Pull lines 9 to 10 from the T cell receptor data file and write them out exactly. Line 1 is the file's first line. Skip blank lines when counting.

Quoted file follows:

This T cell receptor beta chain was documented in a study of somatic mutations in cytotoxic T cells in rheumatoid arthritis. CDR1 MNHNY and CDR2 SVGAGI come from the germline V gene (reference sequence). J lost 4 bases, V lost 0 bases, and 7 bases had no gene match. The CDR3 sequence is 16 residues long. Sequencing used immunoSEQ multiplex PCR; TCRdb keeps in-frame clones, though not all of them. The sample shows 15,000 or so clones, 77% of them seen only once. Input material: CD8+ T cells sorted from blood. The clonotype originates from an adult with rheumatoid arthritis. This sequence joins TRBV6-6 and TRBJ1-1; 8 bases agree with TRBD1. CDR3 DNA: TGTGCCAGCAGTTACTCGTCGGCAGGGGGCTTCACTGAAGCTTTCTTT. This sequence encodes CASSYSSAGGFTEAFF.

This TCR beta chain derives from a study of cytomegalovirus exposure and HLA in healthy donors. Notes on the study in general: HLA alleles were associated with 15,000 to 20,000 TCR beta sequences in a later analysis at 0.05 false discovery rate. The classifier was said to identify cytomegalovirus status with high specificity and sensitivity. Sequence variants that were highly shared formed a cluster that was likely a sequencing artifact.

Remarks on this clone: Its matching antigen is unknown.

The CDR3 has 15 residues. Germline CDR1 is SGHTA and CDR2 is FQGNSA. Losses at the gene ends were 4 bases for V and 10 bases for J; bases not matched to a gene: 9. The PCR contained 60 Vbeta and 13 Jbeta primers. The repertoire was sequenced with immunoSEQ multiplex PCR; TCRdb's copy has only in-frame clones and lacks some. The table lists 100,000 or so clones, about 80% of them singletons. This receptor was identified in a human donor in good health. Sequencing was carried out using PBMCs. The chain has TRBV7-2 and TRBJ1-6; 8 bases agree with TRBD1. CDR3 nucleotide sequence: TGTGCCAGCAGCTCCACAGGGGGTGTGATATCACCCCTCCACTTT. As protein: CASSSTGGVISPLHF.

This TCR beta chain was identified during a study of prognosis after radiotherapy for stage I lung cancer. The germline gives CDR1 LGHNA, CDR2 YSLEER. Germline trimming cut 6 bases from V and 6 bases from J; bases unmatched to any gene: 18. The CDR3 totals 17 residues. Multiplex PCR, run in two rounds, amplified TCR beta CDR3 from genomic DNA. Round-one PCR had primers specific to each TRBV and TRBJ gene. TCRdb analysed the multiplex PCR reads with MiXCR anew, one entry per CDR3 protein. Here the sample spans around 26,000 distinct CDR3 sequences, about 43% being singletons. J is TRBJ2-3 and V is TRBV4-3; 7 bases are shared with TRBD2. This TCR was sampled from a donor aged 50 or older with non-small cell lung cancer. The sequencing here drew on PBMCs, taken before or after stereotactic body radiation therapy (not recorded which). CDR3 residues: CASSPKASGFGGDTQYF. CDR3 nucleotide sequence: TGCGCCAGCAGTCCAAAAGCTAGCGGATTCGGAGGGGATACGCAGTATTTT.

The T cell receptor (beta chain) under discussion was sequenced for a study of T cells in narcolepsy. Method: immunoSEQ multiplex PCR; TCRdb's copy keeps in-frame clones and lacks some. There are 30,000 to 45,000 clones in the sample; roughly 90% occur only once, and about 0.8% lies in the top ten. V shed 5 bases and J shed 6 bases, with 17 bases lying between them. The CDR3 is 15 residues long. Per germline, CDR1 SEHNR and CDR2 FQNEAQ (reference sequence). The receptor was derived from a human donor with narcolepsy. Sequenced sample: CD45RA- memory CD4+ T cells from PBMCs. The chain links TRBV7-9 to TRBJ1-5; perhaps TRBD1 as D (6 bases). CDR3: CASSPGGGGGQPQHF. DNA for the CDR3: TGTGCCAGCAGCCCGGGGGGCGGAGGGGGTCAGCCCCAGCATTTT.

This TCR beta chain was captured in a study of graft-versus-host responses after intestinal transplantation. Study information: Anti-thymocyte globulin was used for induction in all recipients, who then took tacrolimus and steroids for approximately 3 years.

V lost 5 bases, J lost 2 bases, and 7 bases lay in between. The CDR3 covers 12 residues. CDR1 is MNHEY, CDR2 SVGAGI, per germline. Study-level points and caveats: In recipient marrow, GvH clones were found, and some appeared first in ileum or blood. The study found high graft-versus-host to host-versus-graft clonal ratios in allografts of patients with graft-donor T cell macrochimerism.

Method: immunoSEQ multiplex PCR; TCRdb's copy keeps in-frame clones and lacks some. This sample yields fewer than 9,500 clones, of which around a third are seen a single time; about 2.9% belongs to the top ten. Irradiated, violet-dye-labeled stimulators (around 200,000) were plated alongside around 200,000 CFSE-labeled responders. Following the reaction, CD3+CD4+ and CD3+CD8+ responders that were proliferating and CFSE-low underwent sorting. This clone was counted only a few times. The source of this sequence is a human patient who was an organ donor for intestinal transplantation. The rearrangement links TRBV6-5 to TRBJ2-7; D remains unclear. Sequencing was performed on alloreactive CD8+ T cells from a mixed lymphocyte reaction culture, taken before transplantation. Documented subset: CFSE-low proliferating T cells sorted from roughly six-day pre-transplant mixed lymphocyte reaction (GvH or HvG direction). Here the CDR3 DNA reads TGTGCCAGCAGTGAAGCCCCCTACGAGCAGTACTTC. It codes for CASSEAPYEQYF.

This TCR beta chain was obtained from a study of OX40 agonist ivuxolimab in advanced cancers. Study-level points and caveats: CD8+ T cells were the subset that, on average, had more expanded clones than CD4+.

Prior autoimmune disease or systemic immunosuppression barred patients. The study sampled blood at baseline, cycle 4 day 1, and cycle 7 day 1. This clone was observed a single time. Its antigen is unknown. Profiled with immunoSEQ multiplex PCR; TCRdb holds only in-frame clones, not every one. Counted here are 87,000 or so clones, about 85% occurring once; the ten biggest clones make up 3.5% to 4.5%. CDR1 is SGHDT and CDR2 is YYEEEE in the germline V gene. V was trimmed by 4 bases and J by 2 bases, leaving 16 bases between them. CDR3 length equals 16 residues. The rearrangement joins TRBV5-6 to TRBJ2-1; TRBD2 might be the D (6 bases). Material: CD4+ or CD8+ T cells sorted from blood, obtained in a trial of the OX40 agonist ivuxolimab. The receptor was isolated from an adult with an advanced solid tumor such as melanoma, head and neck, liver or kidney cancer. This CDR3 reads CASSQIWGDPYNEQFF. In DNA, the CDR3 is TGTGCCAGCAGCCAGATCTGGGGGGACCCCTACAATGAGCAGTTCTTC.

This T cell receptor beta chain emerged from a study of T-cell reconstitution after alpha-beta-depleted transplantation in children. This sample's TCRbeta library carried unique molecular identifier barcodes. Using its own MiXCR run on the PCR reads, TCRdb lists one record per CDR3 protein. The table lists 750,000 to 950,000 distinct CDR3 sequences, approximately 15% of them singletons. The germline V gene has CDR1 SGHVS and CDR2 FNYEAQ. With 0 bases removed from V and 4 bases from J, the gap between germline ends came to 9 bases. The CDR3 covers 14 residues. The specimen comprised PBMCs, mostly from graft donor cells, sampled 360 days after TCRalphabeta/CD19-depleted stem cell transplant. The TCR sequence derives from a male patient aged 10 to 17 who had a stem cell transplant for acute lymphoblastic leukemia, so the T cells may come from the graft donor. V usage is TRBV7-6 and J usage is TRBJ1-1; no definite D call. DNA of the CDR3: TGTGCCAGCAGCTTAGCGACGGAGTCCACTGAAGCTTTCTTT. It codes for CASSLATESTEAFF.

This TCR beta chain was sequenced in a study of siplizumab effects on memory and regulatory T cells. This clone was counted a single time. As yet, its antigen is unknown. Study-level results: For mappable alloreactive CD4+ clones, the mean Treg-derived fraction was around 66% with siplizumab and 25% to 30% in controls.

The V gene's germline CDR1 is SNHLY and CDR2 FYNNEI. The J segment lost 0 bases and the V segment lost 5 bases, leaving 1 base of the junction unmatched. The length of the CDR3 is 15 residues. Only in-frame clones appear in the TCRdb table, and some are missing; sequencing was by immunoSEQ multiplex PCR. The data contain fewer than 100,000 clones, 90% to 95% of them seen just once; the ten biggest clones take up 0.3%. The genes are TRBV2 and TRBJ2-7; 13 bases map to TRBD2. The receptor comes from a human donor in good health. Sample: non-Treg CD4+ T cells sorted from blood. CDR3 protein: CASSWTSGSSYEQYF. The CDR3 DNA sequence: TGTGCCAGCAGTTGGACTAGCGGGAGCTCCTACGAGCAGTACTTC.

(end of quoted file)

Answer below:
Method: immunoSEQ multiplex PCR; TCRdb's copy keeps in-frame clones and lacks some. This sample yields fewer than 9,500 clones, of which around a third are seen a single time; about 2.9% belongs to the top ten. Irradiated, violet-dye-labeled stimulators (around 200,000) were plated alongside around 200,000 CFSE-labeled responders. Following the reaction, CD3+CD4+ and CD3+CD8+ responders that were proliferating and CFSE-low underwent sorting. This clone was counted only a few times. The source of this sequence is a human patient who was an organ donor for intestinal transplantation. The rearrangement links TRBV6-5 to TRBJ2-7; D remains unclear. Sequencing was performed on alloreactive CD8+ T cells from a mixed lymphocyte reaction culture, taken before transplantation. Documented subset: CFSE-low proliferating T cells sorted from roughly six-day pre-transplant mixed lymphocyte reaction (GvH or HvG direction). Here the CDR3 DNA reads TGTGCCAGCAGTGAAGCCCCCTACGAGCAGTACTTC. It codes for CASSEAPYEQYF.

This TCR beta chain was obtained from a study of OX40 agonist ivuxolimab in advanced cancers. Study-level points and caveats: CD8+ T cells were the subset that, on average, had more expanded clones than CD4+.